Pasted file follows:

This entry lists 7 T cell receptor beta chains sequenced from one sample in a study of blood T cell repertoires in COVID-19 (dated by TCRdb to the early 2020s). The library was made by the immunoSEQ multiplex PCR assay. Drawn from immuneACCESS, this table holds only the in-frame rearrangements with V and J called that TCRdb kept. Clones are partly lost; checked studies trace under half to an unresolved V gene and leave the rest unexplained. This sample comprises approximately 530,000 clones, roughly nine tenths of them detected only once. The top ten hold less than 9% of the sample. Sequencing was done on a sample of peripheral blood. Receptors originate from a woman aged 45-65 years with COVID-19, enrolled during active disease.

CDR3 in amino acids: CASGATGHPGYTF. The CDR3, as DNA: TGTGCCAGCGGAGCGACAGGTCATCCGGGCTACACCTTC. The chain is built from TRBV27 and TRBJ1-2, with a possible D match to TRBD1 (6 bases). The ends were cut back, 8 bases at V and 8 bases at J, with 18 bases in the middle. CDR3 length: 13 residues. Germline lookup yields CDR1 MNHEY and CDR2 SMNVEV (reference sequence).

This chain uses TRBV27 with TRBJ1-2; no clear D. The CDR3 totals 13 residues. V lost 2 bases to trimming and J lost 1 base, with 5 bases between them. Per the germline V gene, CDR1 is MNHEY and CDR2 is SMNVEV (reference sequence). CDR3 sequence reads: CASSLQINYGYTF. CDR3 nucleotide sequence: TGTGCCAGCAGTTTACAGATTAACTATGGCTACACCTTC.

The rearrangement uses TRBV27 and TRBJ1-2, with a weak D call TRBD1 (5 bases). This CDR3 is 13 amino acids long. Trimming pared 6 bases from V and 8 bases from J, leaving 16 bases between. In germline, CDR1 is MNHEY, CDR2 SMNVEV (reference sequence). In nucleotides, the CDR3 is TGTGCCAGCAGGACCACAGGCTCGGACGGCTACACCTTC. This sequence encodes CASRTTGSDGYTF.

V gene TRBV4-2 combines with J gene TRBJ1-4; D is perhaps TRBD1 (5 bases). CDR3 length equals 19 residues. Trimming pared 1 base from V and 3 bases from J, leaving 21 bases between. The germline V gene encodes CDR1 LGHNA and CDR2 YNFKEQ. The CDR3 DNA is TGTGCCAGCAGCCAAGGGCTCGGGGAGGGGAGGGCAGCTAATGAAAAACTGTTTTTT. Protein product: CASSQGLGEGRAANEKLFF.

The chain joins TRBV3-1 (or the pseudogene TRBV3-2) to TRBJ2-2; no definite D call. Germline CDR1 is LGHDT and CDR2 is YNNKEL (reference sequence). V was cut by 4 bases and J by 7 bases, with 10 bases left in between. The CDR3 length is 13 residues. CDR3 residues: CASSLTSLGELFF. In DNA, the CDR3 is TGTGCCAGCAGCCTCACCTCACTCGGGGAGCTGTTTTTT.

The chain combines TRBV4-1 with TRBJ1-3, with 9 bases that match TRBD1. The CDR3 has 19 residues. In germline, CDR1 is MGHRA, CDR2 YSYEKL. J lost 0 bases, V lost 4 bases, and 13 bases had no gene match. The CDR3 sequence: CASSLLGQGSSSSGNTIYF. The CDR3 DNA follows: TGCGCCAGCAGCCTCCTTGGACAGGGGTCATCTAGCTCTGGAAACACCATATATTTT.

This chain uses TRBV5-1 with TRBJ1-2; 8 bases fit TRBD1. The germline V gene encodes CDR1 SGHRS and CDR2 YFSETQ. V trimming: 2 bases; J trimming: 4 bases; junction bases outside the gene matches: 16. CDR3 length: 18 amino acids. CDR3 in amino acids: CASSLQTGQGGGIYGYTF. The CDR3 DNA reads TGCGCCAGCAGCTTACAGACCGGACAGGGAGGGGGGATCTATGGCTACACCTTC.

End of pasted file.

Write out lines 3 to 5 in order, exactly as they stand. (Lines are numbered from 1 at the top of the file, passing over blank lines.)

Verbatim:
This chain uses TRBV27 with TRBJ1-2; no clear D. The CDR3 totals 13 residues. V lost 2 bases to trimming and J lost 1 base, with 5 bases between them. Per the germline V gene, CDR1 is MNHEY and CDR2 is SMNVEV (reference sequence). CDR3 sequence reads: CASSLQINYGYTF. CDR3 nucleotide sequence: TGTGCCAGCAGTTTACAGATTAACTATGGCTACACCTTC.

The rearrangement uses TRBV27 and TRBJ1-2, with a weak D call TRBD1 (5 bases). This CDR3 is 13 amino acids long. Trimming pared 6 bases from V and 8 bases from J, leaving 16 bases between. In germline, CDR1 is MNHEY, CDR2 SMNVEV (reference sequence). In nucleotides, the CDR3 is TGTGCCAGCAGGACCACAGGCTCGGACGGCTACACCTTC. This sequence encodes CASRTTGSDGYTF.

V gene TRBV4-2 combines with J gene TRBJ1-4; D is perhaps TRBD1 (5 bases). CDR3 length equals 19 residues. Trimming pared 1 base from V and 3 bases from J, leaving 21 bases between. The germline V gene encodes CDR1 LGHNA and CDR2 YNFKEQ. The CDR3 DNA is TGTGCCAGCAGCCAAGGGCTCGGGGAGGGGAGGGCAGCTAATGAAAAACTGTTTTTT. Protein product: CASSQGLGEGRAANEKLFF.